copyright © Thorp & Flippin Optical, Inc.. All Rights Reserved.
Let's face it, we are a generation of internet shoppers and that trend is growing by leaps and bounds every year. Almost any product imaginable is available on the internet and is just a few clicks away from being delivered right to our front door.
Shoes, clothing, medical supplies, hardware, toys, camping equipment and even our next true love are all available with a credit card and a little personal information. So should you trust your vision to the internet as well?
Some products lend themselves well to being shopped on the internet such as computers, books and home supplies. This group of products along with many others fall into a category we would call a commodity or an item as opposed to a service. One example would be a book is a good commodity item but a haircut is a service. While it is strangely enough possible to get a virtual haircut online it hardly satisfies the length of ones hair.
Commodity items are an easy fit for the internet and readily available at substantial discounts because the e-business does not have the same cost of doing business, namely overhead, as a brick and mortar store with rent, inventory, employees and the myriad of additional costs of doing business in the traditional manner. Really all one needs to conduct business via the internet is a computer, a website and pictures of the products to be sold. The computer will run twenty four hours per day without asking for a break or overtime for that matter.
So what about prescription eye wear? Is it a commodity or a service and furthermore should it be purchased online? In the strict sense of the term there is a case to be made that even though prescription eyeglasses are custom made products and very individual they could be considered a commodity. Of course, the reality is eyeglass frames must fit and be fit properly to ensure comfort and to deliver the prescription as intended for best vision. It is hard to do that with a picture of how the frame looks on your photo. Secondly, Opticians take precise measurements for many other parameters including the individual distance between the pupils, fitting heights for all types of bifocals and will sometimes compensate the prescription to accommodate for how the frame fits the individual. Again this is all but impossible to do properly without the individual in person.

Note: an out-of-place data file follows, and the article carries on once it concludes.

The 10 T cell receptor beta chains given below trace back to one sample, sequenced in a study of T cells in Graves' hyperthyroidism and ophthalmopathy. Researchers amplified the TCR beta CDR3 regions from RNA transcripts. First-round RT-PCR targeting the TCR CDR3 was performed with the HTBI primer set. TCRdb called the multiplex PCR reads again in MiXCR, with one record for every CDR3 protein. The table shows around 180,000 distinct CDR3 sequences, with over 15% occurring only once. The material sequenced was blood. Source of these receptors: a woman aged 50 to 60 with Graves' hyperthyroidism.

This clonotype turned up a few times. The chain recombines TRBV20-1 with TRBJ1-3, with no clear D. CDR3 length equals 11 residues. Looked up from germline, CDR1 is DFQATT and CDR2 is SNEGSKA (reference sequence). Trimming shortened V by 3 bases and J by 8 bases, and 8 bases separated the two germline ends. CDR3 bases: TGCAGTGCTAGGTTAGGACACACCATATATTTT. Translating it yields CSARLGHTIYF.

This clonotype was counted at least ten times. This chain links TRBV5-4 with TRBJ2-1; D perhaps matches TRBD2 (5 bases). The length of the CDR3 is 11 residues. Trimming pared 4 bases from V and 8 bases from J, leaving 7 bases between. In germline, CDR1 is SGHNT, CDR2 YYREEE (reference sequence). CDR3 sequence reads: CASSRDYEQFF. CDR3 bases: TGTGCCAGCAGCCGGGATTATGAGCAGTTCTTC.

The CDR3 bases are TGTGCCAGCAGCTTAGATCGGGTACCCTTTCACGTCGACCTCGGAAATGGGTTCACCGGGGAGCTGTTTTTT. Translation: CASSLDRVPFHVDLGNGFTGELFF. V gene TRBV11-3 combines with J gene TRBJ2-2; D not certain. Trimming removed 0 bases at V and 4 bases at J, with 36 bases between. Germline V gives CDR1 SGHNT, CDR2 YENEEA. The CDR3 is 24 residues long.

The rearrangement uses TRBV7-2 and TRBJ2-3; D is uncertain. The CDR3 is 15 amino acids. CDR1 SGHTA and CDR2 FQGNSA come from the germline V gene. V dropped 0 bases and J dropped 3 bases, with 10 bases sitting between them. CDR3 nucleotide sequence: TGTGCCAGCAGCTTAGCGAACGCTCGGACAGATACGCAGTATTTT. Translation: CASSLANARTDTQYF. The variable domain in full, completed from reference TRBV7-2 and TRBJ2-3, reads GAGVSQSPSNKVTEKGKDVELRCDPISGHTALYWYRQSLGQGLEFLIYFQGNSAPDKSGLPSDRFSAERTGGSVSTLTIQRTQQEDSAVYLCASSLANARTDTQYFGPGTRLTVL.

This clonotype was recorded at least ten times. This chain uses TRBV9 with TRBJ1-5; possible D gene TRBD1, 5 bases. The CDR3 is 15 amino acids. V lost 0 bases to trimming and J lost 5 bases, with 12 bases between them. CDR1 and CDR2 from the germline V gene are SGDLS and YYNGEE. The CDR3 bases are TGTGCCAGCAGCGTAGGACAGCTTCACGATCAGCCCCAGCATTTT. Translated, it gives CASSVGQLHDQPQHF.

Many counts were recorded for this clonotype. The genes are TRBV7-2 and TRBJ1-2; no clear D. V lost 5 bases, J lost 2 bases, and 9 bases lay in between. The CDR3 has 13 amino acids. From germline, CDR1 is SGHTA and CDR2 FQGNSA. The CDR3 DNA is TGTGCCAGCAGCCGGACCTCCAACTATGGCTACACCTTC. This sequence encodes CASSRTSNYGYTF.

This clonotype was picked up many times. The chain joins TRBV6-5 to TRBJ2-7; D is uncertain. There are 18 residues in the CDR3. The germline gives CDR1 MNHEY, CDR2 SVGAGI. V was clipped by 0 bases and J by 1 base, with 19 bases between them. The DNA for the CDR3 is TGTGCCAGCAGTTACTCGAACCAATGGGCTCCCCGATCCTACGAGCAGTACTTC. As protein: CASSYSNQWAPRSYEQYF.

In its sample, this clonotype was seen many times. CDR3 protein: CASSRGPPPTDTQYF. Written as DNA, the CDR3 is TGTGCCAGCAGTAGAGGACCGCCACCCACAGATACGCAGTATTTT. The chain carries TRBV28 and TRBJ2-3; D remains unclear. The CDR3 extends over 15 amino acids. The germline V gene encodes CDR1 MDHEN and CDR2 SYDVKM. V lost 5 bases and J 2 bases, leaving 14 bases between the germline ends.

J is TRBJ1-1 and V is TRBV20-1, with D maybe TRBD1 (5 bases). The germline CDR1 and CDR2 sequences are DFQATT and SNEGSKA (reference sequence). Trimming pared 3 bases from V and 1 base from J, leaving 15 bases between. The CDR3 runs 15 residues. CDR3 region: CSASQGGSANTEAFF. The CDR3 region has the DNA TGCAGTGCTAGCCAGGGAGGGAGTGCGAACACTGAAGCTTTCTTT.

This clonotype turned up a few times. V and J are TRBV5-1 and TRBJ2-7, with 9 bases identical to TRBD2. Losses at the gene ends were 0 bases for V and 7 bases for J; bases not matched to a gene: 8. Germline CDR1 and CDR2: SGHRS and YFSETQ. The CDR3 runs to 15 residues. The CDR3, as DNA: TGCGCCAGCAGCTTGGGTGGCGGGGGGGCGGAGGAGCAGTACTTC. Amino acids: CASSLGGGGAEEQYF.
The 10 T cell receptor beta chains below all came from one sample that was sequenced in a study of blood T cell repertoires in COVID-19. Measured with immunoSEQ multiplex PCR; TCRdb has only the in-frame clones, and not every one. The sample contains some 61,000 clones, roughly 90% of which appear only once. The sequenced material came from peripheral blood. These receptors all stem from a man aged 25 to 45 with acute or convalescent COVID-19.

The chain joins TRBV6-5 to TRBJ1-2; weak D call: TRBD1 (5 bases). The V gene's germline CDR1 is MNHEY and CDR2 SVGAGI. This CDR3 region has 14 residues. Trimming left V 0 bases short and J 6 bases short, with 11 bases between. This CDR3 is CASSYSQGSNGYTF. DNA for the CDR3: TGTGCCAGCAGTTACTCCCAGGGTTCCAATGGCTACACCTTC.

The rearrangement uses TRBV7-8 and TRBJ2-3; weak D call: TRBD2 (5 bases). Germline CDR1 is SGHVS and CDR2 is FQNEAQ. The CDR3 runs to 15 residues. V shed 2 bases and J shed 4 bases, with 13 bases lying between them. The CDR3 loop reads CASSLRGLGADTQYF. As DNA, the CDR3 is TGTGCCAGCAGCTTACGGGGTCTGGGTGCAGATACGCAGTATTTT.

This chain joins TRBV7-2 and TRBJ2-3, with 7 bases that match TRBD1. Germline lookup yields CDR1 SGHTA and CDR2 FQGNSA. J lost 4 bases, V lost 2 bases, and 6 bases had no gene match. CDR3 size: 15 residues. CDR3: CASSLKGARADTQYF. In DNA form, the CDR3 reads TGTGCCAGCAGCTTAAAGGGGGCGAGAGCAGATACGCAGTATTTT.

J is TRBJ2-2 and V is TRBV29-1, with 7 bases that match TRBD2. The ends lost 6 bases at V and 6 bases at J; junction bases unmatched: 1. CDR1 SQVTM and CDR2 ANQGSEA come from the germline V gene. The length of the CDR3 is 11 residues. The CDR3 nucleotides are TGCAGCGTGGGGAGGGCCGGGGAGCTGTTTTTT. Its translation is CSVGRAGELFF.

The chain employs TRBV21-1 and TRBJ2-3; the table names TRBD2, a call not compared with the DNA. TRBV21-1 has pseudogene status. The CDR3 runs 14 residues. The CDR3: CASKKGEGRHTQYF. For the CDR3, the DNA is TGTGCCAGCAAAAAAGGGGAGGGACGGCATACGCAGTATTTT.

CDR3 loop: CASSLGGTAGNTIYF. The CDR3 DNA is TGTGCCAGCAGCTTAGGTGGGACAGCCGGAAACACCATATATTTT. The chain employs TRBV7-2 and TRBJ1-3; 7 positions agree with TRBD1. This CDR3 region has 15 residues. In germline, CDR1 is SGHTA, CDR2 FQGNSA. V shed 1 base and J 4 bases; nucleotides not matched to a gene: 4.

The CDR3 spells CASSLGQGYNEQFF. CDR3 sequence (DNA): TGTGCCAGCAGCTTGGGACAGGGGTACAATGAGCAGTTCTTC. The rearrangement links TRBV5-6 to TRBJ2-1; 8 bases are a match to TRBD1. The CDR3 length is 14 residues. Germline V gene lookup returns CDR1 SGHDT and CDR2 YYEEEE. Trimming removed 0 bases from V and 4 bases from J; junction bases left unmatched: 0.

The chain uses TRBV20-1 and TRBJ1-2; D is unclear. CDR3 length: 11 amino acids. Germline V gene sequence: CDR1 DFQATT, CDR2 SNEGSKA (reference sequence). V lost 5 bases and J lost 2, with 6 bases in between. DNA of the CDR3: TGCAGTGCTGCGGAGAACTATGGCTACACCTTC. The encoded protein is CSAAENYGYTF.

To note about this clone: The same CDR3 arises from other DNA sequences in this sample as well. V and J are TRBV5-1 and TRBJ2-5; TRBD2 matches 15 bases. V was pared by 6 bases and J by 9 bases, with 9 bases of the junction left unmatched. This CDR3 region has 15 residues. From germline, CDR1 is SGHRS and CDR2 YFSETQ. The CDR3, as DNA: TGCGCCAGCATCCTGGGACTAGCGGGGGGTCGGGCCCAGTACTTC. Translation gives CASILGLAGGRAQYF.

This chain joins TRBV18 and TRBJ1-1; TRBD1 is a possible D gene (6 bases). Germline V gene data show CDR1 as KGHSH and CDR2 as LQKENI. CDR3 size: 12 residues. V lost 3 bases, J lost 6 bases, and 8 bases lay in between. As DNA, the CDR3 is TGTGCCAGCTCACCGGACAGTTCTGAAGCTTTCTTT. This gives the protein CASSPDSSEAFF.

Other things to consider are warranty issues if something should break or who is responsible if the Doctor needs to make a slight change to the prescription. One of the biggest issues continues to be were the glasses made correctly and to standard. A study was conducted by Pacific College of Optometry by ordering two hundred pairs of eyeglasses from ten of the most popular internet sites and they found nearly half failed at least one parameter of testing. But how would you possibly know if your glasses were made properly if you do not have the equipment to verify?
Of course you could bring them in for verification and adjustments from a local Optician but be aware there may be a charge for these services. Eyeglasses are a unique product and unlike any other product all of your needed future service is built into the original cost of the frame and lenses. The free adjustments and nose pads you are used to receiving are actually not free but have been paid for in advance.
The bottom line is you are free to purchase your next pair of glasses from the place of your choosing however if that choice is an internet eye wear provider it may not be the clear choice they would have you believe.